We may not always be fans of record labels, but at least the labels negotiate contracts, pay advances, market and promote artists, and are contractually accountable for wrong doing. However, the Artist Exploitation sites who are operating illegally and completely above the law are making 100% of the money from work created by musicians and artists. We would love to see the day when these sites license music legally, governed by fairly negotiated contracts.

Being able to collect 100% of the money from exploiting the work of artists is no doubt profitable when these companies don’t have to share any of that money with the artists themselves. This is expressly why copyright exists, specifically to protect artists and musicians from corporate interests who would illegally exploit the artist for profit. This is why record labels, publishing companies as well as the producers of films and television must negotiate with artists for the use of their work. And the artist has the free agency to decline. The artist has no such enforceable rights online today in the Exploitation Economy.

In other words, artists, creators and musicians have become road kill on the information super highway.

Opponents of the enforcement of Artists Rights online often cite what a powerful tool the internet is for distributing music cheaply. We are encouraged by many new and promising services to musicians that are being developed. But is absolutely false to assert that an artist’s work must be exploited illegally for the artists to enjoy the benefits of the internet.

Nothing is stopping any artist from sharing or giving away their work online through legitimate sites such as Soundcloud and Bandcamp.  Artists have the full right and capability to distribute their work freely, and by choice without having to be exploited illegally to the benefit and profit of an exploitative  company or corporation.

This is not about being for, or against technology or the internet, this is about being opposed to illegally operating businesses on the internet exploiting artists for commercial gain. It’s really just that simple. 

Those attacking Artists Rights also want you to believe that if you want to be paid you must be against technology and for censorship. Nothing could be more wrong. The internet is a amazing tool and most musicians we know are also early adopters of new technology (especially of the musical variety!). More so, it was artists and record labels who have historically fought against censorship and for freedom of expression. No where was this been more evident than in the 90’s battles against the PMRC in regards to record labeling with “Explicit Lyrics” stickers. Many artists have been on the front line of the battle for freedom of expression such as ICE-T, Jane’s Addiction and many others.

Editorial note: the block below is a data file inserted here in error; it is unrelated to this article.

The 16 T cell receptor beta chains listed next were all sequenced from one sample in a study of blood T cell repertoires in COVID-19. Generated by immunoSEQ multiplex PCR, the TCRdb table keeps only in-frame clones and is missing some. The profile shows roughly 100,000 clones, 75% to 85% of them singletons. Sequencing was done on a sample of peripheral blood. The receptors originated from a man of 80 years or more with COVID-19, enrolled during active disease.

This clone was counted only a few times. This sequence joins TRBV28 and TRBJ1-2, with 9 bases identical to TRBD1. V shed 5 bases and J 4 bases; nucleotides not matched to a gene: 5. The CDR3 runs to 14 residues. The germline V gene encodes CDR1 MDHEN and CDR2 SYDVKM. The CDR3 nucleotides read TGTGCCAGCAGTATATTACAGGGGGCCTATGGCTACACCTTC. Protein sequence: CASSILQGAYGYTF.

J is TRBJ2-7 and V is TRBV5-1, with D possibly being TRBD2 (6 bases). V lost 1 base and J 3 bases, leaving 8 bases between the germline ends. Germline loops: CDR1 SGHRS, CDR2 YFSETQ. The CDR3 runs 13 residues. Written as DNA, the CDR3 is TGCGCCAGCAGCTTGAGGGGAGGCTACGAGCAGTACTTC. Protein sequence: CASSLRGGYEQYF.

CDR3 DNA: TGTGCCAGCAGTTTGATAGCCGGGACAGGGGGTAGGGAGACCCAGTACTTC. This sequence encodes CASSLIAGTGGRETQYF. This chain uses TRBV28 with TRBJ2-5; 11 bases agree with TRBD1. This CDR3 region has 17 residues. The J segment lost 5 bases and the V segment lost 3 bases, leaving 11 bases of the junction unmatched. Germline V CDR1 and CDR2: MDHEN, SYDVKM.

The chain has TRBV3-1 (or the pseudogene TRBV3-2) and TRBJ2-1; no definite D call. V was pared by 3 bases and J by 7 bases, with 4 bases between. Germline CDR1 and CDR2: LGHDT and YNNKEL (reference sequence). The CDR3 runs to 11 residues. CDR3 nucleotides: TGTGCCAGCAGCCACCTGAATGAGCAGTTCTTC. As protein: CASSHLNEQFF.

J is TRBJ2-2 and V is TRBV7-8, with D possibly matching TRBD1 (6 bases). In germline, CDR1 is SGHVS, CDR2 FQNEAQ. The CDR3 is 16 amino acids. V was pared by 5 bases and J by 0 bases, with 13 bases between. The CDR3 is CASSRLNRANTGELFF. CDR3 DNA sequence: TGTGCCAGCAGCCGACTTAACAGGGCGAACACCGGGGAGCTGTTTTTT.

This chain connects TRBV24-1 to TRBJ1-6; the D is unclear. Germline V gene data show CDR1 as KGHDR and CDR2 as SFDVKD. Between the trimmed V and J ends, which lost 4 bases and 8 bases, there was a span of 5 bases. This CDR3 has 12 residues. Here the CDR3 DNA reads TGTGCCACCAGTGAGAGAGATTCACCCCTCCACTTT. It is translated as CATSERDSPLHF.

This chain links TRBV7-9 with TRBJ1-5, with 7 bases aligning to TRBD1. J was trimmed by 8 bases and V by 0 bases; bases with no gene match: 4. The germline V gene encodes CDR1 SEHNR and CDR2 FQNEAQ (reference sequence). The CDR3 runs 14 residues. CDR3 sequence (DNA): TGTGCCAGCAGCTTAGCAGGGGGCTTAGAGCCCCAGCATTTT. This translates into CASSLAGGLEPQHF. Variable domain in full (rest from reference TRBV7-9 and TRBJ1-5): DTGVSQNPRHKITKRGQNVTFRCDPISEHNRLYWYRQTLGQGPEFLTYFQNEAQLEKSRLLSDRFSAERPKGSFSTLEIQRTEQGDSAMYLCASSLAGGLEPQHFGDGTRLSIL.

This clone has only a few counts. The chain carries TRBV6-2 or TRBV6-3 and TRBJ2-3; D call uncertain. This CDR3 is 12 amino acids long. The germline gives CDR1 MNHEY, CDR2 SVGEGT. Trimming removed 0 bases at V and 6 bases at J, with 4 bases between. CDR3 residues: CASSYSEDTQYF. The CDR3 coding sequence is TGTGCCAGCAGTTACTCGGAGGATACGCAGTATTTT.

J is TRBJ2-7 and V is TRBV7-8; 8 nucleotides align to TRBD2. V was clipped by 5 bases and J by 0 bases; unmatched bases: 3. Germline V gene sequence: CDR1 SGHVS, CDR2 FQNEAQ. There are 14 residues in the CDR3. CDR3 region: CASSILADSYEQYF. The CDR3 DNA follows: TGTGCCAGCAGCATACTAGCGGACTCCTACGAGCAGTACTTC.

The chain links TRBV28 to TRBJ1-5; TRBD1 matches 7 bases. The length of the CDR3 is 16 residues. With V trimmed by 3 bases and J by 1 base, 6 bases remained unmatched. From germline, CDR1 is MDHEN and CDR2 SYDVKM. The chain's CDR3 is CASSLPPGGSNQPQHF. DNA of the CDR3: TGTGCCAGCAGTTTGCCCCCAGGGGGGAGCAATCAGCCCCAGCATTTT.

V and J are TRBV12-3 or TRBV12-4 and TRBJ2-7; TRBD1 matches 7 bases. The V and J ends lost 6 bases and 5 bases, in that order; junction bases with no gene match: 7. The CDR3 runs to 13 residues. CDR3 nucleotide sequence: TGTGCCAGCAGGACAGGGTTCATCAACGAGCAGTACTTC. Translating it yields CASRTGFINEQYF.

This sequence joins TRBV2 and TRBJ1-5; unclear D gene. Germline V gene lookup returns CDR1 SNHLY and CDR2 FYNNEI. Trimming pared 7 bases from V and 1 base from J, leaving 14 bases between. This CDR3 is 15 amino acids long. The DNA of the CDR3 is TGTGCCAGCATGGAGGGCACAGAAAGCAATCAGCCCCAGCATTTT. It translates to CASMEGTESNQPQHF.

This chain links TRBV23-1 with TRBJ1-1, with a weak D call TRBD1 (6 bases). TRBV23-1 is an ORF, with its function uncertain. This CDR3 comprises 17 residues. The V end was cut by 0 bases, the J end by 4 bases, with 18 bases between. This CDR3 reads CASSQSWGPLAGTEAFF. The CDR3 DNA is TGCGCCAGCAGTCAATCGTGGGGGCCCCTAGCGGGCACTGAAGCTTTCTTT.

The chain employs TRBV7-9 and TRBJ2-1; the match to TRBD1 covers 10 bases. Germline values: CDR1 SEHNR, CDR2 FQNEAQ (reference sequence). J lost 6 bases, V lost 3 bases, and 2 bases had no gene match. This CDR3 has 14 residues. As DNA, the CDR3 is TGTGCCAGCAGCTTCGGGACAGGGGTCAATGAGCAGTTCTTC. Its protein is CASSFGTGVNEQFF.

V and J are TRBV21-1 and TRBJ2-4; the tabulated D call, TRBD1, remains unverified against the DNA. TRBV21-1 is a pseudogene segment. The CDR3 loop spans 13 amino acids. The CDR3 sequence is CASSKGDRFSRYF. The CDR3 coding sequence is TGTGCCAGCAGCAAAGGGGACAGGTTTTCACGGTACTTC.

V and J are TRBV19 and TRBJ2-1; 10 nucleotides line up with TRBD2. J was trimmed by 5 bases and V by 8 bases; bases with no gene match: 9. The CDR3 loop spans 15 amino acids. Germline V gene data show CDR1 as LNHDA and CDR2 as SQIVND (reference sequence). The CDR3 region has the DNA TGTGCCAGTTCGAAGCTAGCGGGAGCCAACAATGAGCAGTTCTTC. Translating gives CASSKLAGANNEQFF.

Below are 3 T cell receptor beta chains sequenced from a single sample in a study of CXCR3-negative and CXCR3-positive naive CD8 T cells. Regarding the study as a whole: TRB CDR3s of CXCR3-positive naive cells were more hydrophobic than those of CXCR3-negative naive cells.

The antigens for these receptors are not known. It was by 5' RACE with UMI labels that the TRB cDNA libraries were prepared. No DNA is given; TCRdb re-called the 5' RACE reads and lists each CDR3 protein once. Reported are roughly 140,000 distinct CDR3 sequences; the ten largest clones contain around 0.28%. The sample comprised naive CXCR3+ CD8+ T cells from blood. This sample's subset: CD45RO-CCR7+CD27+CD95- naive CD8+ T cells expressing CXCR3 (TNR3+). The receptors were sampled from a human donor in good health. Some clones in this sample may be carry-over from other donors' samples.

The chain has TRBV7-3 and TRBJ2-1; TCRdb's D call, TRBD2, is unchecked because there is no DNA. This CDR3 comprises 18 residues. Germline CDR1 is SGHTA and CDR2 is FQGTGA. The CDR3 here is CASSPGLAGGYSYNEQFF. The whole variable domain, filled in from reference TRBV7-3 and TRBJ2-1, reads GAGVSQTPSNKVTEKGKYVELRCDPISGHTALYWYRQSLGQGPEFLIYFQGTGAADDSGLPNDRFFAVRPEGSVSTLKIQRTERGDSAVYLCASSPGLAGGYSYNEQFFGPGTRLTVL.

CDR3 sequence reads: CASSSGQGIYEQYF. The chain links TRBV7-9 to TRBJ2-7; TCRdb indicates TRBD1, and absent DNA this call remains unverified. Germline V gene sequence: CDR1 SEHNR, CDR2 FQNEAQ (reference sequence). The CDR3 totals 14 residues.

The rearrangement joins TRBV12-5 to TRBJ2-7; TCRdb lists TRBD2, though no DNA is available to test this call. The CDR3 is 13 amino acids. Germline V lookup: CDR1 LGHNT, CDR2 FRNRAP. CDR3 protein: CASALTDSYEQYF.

Let’s be clear, there is a difference between protecting the right to the freedom of expression, and profiting from the illegal exploitation of that expression itself.

In other words, artists and musicians are champions of freedom of expression and new technology. The only question that we ask is, is the use of the technology legal and does it respect artists rights as expressed in copyright. Copyright serves as the foundation that enables an artist the free agency to make the choices for themselves that are meaningful to them. Without the enforcement of copyright artists are bullied into forced collectivism by the new gate keepers who control the access to distribution revenues of music exploited illegally.

An economy built on the illegal exploitation of artists, is very simply an Exploitation Economy.

Any wrong doing of illegally operating businesses ripping off artists and illegally exploiting their work should be held accountable, even if they are on the internet.